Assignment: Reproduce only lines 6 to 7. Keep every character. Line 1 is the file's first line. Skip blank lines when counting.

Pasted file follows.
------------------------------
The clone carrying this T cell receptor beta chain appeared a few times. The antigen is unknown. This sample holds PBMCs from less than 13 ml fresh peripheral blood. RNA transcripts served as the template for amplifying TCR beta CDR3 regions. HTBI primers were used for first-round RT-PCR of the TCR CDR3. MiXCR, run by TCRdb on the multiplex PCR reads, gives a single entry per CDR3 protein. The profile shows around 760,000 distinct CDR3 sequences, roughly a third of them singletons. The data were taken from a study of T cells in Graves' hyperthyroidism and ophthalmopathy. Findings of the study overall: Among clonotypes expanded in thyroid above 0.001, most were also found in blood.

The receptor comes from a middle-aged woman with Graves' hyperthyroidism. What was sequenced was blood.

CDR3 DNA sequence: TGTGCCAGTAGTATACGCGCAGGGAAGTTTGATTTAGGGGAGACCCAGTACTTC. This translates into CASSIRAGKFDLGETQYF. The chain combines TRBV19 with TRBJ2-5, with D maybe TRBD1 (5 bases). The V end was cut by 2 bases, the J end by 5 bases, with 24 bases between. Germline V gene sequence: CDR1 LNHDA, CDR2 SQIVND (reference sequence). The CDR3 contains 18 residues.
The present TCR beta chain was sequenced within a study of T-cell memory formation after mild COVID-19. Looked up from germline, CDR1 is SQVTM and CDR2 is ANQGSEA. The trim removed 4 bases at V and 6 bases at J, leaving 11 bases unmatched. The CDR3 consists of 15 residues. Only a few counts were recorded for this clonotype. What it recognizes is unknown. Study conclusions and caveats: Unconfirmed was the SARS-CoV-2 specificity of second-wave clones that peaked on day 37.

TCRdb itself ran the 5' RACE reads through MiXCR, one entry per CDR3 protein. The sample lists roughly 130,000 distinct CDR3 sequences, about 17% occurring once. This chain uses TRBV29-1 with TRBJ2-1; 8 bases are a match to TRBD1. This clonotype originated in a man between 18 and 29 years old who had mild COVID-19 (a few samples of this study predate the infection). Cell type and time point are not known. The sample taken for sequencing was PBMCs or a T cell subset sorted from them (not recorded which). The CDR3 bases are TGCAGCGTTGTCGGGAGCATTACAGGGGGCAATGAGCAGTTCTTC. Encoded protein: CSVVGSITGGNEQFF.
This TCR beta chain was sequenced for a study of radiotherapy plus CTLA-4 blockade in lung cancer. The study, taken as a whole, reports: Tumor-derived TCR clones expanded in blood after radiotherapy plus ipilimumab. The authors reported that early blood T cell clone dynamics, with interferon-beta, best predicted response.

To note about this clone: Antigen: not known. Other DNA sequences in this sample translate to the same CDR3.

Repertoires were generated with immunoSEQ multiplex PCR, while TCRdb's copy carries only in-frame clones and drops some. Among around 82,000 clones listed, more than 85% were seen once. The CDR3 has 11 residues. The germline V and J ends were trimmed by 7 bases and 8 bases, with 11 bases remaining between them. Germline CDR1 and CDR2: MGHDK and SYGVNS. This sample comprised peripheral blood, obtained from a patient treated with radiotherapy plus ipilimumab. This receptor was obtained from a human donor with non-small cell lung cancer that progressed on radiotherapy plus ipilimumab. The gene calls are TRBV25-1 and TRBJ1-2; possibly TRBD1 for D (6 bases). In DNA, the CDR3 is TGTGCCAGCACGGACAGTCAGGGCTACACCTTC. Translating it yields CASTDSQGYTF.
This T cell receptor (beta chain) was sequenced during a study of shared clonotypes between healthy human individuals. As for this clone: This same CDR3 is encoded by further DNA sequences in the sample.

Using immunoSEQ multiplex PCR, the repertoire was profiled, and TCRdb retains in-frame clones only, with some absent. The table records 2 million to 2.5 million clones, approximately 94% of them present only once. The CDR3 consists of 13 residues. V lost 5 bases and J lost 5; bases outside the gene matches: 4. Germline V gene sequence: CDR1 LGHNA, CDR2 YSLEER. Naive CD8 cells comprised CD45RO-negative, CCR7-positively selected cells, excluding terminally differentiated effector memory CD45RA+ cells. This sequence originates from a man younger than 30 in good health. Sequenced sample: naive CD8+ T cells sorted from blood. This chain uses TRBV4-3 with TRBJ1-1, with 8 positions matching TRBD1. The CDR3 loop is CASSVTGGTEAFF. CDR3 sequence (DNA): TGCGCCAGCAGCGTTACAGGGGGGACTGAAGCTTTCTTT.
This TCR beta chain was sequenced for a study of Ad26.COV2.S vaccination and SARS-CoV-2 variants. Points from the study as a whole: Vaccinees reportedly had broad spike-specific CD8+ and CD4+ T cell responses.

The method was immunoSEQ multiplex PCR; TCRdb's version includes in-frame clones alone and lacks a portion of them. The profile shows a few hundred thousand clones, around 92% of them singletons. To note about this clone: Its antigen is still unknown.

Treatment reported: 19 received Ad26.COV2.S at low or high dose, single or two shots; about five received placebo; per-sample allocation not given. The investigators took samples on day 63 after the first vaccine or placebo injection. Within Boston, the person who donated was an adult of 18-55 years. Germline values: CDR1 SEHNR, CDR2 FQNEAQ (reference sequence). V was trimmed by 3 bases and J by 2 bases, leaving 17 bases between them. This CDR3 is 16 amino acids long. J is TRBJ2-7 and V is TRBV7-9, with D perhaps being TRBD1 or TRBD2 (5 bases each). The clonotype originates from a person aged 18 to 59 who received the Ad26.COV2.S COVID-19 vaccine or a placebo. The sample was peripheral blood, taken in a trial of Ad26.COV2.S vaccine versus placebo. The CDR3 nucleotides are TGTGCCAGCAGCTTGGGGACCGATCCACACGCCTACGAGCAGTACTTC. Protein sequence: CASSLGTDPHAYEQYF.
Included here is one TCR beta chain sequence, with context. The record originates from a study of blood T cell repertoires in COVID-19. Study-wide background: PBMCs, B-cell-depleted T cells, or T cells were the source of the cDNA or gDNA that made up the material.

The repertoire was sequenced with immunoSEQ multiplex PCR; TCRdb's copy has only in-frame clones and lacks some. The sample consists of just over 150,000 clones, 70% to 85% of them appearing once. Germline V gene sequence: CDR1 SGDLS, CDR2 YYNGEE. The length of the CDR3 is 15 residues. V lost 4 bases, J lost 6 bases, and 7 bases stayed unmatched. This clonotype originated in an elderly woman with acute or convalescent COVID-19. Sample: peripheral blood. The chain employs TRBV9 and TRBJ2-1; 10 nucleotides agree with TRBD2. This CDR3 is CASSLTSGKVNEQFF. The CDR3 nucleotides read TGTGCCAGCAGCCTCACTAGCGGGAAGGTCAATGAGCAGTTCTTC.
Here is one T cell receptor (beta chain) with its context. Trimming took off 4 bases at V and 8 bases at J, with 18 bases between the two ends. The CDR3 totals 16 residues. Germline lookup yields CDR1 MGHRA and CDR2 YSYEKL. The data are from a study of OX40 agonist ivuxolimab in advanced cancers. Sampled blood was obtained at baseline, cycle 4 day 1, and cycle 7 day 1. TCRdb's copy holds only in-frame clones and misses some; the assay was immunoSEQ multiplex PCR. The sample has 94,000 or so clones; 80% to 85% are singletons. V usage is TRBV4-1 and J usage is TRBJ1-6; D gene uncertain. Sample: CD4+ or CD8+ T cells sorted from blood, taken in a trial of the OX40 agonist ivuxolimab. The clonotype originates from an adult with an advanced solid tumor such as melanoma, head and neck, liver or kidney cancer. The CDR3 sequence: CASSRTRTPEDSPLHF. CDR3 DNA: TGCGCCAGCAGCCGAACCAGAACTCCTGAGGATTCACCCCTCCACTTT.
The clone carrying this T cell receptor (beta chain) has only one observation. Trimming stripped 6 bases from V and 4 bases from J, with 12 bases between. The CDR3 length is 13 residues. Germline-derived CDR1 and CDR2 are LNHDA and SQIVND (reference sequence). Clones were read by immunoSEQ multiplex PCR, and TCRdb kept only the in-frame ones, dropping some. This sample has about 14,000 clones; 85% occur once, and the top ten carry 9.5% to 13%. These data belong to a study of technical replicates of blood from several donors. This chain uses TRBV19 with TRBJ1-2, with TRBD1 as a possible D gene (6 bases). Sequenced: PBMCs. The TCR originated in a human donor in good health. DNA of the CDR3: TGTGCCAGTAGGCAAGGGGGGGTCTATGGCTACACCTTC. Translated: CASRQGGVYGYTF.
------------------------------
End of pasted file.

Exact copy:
This TCR beta chain was sequenced for a study of radiotherapy plus CTLA-4 blockade in lung cancer. The study, taken as a whole, reports: Tumor-derived TCR clones expanded in blood after radiotherapy plus ipilimumab. The authors reported that early blood T cell clone dynamics, with interferon-beta, best predicted response.

To note about this clone: Antigen: not known. Other DNA sequences in this sample translate to the same CDR3.